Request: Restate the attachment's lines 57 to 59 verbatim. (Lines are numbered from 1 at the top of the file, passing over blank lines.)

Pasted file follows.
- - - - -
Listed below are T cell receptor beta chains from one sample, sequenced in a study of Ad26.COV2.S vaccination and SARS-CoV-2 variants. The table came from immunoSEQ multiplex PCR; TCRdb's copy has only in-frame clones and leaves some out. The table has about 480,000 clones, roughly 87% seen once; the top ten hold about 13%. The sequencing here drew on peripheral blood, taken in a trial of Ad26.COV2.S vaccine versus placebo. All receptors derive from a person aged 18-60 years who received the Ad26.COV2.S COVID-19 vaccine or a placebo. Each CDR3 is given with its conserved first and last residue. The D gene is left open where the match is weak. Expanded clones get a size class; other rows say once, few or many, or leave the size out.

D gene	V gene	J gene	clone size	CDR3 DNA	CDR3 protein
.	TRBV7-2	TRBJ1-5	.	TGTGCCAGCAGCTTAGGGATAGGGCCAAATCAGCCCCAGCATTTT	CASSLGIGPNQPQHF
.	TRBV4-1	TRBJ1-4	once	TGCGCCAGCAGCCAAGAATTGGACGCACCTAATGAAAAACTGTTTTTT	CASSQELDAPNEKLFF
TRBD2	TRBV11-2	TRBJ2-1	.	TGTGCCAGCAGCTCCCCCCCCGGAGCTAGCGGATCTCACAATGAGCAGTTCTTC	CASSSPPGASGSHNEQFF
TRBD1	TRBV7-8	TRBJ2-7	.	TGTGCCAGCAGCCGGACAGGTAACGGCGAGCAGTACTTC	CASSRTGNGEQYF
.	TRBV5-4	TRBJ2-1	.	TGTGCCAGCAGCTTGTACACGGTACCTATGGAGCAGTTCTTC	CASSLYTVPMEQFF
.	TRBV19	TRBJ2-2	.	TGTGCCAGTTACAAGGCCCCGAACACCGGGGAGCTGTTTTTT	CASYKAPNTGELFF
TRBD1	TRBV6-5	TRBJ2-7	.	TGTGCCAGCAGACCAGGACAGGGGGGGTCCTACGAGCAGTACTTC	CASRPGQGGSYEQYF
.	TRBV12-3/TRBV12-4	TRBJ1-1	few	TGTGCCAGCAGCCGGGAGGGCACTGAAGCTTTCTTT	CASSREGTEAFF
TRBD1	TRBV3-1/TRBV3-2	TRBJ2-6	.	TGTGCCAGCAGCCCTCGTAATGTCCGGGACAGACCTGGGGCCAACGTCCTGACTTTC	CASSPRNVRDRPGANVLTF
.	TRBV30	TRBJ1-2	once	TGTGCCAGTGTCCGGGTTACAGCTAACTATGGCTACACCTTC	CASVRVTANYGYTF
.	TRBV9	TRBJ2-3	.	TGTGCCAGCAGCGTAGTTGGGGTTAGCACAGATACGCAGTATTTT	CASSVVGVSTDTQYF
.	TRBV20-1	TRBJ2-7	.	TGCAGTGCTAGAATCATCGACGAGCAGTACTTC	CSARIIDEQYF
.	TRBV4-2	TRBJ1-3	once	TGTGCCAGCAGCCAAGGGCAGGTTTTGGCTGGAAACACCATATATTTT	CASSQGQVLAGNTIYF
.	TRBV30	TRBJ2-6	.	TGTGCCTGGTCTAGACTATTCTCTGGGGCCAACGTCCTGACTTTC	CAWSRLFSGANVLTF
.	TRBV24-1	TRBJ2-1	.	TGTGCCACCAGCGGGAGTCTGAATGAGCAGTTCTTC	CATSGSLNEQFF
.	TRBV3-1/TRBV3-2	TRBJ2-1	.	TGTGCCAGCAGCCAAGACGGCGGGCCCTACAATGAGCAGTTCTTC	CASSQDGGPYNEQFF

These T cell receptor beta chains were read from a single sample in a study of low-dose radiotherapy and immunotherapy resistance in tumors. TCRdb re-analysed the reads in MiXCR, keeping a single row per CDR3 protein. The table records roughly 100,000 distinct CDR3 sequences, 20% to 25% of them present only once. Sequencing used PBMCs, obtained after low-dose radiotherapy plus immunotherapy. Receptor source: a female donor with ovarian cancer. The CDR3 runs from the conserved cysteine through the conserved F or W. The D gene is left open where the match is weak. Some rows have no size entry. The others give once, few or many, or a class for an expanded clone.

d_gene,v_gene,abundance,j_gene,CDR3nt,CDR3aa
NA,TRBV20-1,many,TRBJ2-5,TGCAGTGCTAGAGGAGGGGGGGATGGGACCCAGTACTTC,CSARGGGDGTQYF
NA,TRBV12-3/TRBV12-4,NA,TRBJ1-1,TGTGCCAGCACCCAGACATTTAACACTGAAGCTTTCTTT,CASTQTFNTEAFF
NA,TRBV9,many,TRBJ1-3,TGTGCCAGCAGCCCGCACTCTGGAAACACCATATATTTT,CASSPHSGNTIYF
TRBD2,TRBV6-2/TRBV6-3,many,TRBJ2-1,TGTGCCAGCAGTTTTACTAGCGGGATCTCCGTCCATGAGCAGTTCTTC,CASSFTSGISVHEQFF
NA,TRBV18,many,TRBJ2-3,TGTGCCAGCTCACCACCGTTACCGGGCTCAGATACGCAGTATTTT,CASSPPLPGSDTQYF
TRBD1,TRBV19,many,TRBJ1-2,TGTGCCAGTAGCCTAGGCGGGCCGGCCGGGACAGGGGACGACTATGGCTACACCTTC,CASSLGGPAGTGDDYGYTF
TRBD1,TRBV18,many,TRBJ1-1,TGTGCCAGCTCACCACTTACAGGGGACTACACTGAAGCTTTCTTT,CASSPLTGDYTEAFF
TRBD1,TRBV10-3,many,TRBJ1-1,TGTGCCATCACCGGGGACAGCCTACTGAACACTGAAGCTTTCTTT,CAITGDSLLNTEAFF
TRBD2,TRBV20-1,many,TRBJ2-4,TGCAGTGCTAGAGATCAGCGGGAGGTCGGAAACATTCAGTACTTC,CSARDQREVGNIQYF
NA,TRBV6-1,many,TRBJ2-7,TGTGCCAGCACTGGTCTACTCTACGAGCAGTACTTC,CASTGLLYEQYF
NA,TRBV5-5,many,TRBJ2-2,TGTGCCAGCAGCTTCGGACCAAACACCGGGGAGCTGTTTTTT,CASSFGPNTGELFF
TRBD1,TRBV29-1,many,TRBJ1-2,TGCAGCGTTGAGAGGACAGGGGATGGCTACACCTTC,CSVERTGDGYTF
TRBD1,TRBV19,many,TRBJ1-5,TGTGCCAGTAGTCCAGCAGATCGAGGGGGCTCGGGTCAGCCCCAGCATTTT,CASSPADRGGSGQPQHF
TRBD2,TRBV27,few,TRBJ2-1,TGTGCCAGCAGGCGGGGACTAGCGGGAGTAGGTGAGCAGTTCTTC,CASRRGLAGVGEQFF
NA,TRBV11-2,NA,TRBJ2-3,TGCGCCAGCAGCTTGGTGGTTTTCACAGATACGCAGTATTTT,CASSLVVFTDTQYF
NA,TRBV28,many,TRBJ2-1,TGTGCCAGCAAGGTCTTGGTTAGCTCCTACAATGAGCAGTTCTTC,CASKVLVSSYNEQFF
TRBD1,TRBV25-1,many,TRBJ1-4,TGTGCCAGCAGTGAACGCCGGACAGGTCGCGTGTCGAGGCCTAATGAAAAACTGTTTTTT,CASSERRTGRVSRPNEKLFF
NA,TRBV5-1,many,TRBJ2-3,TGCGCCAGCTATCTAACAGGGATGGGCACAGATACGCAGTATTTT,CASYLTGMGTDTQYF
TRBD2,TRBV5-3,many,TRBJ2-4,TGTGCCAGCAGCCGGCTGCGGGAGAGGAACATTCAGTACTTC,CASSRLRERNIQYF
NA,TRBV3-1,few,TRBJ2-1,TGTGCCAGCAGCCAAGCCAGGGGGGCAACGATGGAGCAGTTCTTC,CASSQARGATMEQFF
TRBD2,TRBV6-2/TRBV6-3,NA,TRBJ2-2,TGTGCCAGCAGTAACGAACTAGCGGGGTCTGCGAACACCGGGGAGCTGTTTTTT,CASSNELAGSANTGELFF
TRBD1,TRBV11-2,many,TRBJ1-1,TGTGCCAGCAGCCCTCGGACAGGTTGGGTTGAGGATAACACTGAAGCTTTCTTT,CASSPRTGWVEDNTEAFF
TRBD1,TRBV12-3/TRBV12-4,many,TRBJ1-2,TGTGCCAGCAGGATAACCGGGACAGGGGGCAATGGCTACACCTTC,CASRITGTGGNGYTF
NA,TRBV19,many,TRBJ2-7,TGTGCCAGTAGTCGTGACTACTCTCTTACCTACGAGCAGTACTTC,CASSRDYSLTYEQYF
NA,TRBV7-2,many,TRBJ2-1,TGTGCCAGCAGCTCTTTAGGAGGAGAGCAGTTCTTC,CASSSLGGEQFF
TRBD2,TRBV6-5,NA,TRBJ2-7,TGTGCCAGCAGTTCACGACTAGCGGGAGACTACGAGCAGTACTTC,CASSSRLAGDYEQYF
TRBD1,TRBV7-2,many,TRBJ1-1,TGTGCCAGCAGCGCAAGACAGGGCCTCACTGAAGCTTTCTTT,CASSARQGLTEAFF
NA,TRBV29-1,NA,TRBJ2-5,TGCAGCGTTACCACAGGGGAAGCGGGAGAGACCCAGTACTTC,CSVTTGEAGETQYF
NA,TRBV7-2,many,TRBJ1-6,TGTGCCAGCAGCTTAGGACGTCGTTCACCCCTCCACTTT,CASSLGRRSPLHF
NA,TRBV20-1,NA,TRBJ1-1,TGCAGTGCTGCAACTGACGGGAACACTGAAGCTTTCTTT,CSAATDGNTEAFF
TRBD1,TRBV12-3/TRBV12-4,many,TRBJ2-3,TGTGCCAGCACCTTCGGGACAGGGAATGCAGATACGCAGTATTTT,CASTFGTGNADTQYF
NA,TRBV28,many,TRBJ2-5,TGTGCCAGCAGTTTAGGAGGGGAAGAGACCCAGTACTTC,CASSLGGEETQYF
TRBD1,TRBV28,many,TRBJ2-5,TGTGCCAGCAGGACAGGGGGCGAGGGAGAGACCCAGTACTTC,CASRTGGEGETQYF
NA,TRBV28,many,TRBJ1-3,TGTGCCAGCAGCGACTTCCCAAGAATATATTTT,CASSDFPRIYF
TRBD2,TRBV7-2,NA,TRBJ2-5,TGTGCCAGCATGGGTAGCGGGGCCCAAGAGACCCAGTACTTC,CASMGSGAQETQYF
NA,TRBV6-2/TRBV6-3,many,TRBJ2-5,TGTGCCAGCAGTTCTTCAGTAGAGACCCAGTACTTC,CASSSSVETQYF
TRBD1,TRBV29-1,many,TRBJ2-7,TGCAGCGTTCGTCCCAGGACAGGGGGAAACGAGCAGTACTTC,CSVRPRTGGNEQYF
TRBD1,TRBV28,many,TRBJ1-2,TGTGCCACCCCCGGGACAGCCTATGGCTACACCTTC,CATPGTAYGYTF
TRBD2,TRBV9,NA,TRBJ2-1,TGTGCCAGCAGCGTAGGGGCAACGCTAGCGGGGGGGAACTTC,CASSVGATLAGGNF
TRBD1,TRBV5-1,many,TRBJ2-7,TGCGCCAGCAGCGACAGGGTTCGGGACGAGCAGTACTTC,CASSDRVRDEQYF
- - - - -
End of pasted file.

TRBD1,TRBV29-1,many,TRBJ2-7,TGCAGCGTTCGTCCCAGGACAGGGGGAAACGAGCAGTACTTC,CSVRPRTGGNEQYF
TRBD1,TRBV28,many,TRBJ1-2,TGTGCCACCCCCGGGACAGCCTATGGCTACACCTTC,CATPGTAYGYTF
TRBD2,TRBV9,NA,TRBJ2-1,TGTGCCAGCAGCGTAGGGGCAACGCTAGCGGGGGGGAACTTC,CASSVGATLAGGNF